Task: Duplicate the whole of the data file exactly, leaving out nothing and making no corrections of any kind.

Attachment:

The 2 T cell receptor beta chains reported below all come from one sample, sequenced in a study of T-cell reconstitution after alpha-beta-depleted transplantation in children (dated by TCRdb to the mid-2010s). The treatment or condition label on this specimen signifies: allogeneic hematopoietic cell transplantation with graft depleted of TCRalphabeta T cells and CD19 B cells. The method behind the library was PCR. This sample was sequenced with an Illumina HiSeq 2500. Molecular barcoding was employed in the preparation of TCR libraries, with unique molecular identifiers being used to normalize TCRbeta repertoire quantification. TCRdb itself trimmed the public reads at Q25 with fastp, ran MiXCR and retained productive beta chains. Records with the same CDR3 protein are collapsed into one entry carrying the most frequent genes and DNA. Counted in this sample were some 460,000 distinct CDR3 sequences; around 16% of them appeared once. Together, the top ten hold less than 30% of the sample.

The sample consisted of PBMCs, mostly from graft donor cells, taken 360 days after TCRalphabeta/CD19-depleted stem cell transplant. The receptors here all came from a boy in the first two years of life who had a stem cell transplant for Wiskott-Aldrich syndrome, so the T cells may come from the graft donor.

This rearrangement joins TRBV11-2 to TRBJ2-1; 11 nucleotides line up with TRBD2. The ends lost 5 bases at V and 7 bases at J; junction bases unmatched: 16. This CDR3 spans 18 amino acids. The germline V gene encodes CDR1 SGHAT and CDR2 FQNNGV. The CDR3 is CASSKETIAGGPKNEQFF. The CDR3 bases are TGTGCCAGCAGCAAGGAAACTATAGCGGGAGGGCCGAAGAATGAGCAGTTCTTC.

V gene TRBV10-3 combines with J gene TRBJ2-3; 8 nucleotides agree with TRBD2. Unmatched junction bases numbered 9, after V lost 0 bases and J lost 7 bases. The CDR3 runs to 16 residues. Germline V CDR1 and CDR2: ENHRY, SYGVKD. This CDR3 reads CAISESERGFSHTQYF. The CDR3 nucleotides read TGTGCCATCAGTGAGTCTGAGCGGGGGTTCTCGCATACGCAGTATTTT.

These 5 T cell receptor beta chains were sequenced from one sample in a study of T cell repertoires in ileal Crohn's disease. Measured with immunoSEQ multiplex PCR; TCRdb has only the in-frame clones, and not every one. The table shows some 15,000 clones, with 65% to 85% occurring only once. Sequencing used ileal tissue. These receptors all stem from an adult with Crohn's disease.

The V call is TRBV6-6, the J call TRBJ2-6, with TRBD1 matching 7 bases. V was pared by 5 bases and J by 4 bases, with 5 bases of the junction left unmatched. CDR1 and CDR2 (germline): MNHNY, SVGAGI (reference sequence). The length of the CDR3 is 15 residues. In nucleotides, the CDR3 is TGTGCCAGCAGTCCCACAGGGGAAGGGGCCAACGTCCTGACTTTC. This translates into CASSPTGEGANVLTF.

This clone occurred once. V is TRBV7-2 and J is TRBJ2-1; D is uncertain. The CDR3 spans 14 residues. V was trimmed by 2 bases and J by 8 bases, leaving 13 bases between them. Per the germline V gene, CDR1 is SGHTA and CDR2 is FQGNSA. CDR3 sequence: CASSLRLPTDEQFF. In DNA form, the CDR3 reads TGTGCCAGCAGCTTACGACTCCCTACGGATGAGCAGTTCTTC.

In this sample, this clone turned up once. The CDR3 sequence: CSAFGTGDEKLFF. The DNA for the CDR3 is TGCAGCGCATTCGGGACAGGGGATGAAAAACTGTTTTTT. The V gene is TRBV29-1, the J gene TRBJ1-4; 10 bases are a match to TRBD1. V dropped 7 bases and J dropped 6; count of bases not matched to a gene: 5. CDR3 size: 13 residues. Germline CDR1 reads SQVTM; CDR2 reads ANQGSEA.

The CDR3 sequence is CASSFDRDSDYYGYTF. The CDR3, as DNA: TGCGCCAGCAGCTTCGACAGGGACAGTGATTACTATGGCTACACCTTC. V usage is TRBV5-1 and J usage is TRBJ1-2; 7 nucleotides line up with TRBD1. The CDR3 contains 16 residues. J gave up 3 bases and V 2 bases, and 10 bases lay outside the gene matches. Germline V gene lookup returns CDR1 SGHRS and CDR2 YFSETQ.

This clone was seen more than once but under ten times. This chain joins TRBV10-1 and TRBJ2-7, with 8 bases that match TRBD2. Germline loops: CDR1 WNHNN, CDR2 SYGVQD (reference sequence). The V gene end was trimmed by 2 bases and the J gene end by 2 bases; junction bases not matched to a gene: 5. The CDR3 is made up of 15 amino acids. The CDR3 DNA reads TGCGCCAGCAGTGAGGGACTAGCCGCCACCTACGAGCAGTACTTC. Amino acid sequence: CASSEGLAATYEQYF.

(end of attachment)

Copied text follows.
The 2 T cell receptor beta chains reported below all come from one sample, sequenced in a study of T-cell reconstitution after alpha-beta-depleted transplantation in children (dated by TCRdb to the mid-2010s). The treatment or condition label on this specimen signifies: allogeneic hematopoietic cell transplantation with graft depleted of TCRalphabeta T cells and CD19 B cells. The method behind the library was PCR. This sample was sequenced with an Illumina HiSeq 2500. Molecular barcoding was employed in the preparation of TCR libraries, with unique molecular identifiers being used to normalize TCRbeta repertoire quantification. TCRdb itself trimmed the public reads at Q25 with fastp, ran MiXCR and retained productive beta chains. Records with the same CDR3 protein are collapsed into one entry carrying the most frequent genes and DNA. Counted in this sample were some 460,000 distinct CDR3 sequences; around 16% of them appeared once. Together, the top ten hold less than 30% of the sample.

The sample consisted of PBMCs, mostly from graft donor cells, taken 360 days after TCRalphabeta/CD19-depleted stem cell transplant. The receptors here all came from a boy in the first two years of life who had a stem cell transplant for Wiskott-Aldrich syndrome, so the T cells may come from the graft donor.

This rearrangement joins TRBV11-2 to TRBJ2-1; 11 nucleotides line up with TRBD2. The ends lost 5 bases at V and 7 bases at J; junction bases unmatched: 16. This CDR3 spans 18 amino acids. The germline V gene encodes CDR1 SGHAT and CDR2 FQNNGV. The CDR3 is CASSKETIAGGPKNEQFF. The CDR3 bases are TGTGCCAGCAGCAAGGAAACTATAGCGGGAGGGCCGAAGAATGAGCAGTTCTTC.

V gene TRBV10-3 combines with J gene TRBJ2-3; 8 nucleotides agree with TRBD2. Unmatched junction bases numbered 9, after V lost 0 bases and J lost 7 bases. The CDR3 runs to 16 residues. Germline V CDR1 and CDR2: ENHRY, SYGVKD. This CDR3 reads CAISESERGFSHTQYF. The CDR3 nucleotides read TGTGCCATCAGTGAGTCTGAGCGGGGGTTCTCGCATACGCAGTATTTT.

These 5 T cell receptor beta chains were sequenced from one sample in a study of T cell repertoires in ileal Crohn's disease. Measured with immunoSEQ multiplex PCR; TCRdb has only the in-frame clones, and not every one. The table shows some 15,000 clones, with 65% to 85% occurring only once. Sequencing used ileal tissue. These receptors all stem from an adult with Crohn's disease.

The V call is TRBV6-6, the J call TRBJ2-6, with TRBD1 matching 7 bases. V was pared by 5 bases and J by 4 bases, with 5 bases of the junction left unmatched. CDR1 and CDR2 (germline): MNHNY, SVGAGI (reference sequence). The length of the CDR3 is 15 residues. In nucleotides, the CDR3 is TGTGCCAGCAGTCCCACAGGGGAAGGGGCCAACGTCCTGACTTTC. This translates into CASSPTGEGANVLTF.

This clone occurred once. V is TRBV7-2 and J is TRBJ2-1; D is uncertain. The CDR3 spans 14 residues. V was trimmed by 2 bases and J by 8 bases, leaving 13 bases between them. Per the germline V gene, CDR1 is SGHTA and CDR2 is FQGNSA. CDR3 sequence: CASSLRLPTDEQFF. In DNA form, the CDR3 reads TGTGCCAGCAGCTTACGACTCCCTACGGATGAGCAGTTCTTC.

In this sample, this clone turned up once. The CDR3 sequence: CSAFGTGDEKLFF. The DNA for the CDR3 is TGCAGCGCATTCGGGACAGGGGATGAAAAACTGTTTTTT. The V gene is TRBV29-1, the J gene TRBJ1-4; 10 bases are a match to TRBD1. V dropped 7 bases and J dropped 6; count of bases not matched to a gene: 5. CDR3 size: 13 residues. Germline CDR1 reads SQVTM; CDR2 reads ANQGSEA.

The CDR3 sequence is CASSFDRDSDYYGYTF. The CDR3, as DNA: TGCGCCAGCAGCTTCGACAGGGACAGTGATTACTATGGCTACACCTTC. V usage is TRBV5-1 and J usage is TRBJ1-2; 7 nucleotides line up with TRBD1. The CDR3 contains 16 residues. J gave up 3 bases and V 2 bases, and 10 bases lay outside the gene matches. Germline V gene lookup returns CDR1 SGHRS and CDR2 YFSETQ.

This clone was seen more than once but under ten times. This chain joins TRBV10-1 and TRBJ2-7, with 8 bases that match TRBD2. Germline loops: CDR1 WNHNN, CDR2 SYGVQD (reference sequence). The V gene end was trimmed by 2 bases and the J gene end by 2 bases; junction bases not matched to a gene: 5. The CDR3 is made up of 15 amino acids. The CDR3 DNA reads TGCGCCAGCAGTGAGGGACTAGCCGCCACCTACGAGCAGTACTTC. Amino acid sequence: CASSEGLAATYEQYF.